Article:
Google’s unofficial codename for Android 4.0 is “Ice Cream Sandwich” (ICS), but it may as well have called it Godot, as the latest market figures yet again demonstrate.
According to the most recent Android Developer Dashboard numbers, which were compiled by polling Android devices during the two weeks leading up to August 1, ICS is now running on a record number of devices, but its overall penetration is just 15.9 per cent.
We could be kind and point out that this represents a 46 per cent bump from July’s numbers, when ICS only held 10.9 per cent of the market. But that seems charitable when you consider that Google released ICS nearly a year ago.
What’s truly disappointing is that the lion’s share of Googly handsets – roughly 61 per cent of the total – are still running Android 2.3, codenamed “Gingerbread,” a version that dates back to 2010.
Around the time ICS shipped, Android product manager Gabe Cohen said that the upgrade to 4.0 “theoretically should work for any 2.3 device.” Almost a year later, the majority of Android users are still waiting.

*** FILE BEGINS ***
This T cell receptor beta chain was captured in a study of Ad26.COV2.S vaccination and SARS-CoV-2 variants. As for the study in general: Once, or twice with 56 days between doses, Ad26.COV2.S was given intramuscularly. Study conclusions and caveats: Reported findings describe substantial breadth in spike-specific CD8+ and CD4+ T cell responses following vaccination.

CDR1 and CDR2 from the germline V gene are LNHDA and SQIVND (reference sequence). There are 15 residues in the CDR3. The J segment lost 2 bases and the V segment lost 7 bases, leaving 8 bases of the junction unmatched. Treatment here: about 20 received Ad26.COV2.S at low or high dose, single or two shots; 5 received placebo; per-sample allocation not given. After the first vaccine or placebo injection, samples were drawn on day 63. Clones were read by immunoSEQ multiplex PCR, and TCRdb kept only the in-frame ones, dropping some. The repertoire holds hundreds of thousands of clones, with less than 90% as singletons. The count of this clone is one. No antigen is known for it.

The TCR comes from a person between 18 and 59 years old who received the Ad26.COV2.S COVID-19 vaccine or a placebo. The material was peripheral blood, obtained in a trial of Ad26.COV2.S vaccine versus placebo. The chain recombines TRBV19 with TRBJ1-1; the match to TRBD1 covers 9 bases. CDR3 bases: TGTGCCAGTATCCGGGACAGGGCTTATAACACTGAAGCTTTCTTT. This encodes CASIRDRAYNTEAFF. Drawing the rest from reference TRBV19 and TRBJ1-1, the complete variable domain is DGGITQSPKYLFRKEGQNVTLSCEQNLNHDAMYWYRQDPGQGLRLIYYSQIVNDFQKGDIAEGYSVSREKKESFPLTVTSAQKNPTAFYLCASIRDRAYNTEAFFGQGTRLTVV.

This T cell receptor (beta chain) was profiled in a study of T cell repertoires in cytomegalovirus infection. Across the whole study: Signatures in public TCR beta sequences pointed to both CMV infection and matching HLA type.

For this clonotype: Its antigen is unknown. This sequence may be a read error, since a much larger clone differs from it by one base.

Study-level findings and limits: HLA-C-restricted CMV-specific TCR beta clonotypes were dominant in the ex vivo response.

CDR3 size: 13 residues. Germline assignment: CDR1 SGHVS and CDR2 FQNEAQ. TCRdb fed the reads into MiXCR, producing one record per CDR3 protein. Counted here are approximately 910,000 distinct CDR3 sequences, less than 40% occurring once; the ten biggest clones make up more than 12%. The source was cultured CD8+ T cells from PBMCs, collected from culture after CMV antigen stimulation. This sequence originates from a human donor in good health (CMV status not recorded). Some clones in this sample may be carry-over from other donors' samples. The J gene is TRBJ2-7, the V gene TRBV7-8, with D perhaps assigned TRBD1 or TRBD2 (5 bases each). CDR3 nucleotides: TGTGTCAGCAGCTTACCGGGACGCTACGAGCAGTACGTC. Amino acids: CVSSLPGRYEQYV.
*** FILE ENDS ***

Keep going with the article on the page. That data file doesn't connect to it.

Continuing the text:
How much of the blame for that should go to Google and how much to the handset manufacturers is hard to say. Clearly some mobile makers have struggled to get ICS working on their devices, and many announced upgrades have been delayed.
It seems likely that most of the uptick in ICS market share can be attributed to sales of newer, high-end handsets, such as the HTC One X and the Samsung Galaxy S III, which ship from the factory with Android 4.0 installed.
But while that’s all very good, it’s the second half of 2012 now and ICS isn’t even Google’s latest OS anymore. That title goes to Android 4.1, codenamed “Jelly Bean,” which was released at its Google I/O developer conference in June.
Currently, Jelly Bean accounts for just 0.8 per cent of Android devices – which makes some sense, given that it currently only runs on Galaxy Nexus handsets and the Nexus 7 and Motorola Xoom fondleslabs.
By comparison, during the keynote of its Worldwide Developers Conference in June, Apple bragged that more than 80 per cent of iOS devices were running the latest version of its system software, iOS 5.
Apple says it plans to release iOS 6 “this fall” – which probably means September – and that all current iOS devices will support the upgrade, going back to the iPhone 3GS, the iPad 2, and the iPod Touch 4.
Jelly Bean is only a minor-version upgrade from ICS, which in theory means that most ICS-compatible devices should be able to run it. The trick will be getting vendors to ship it, and given their track record with ICS, that will be no mean feat.
Unless Google does something radical to pressure the handset makers into adopting Jelly Bean quickly, most Android users might be best advised to look toward Android 4.2, codenamed “Key Lime Pie,” which is rumored to be due in 2013.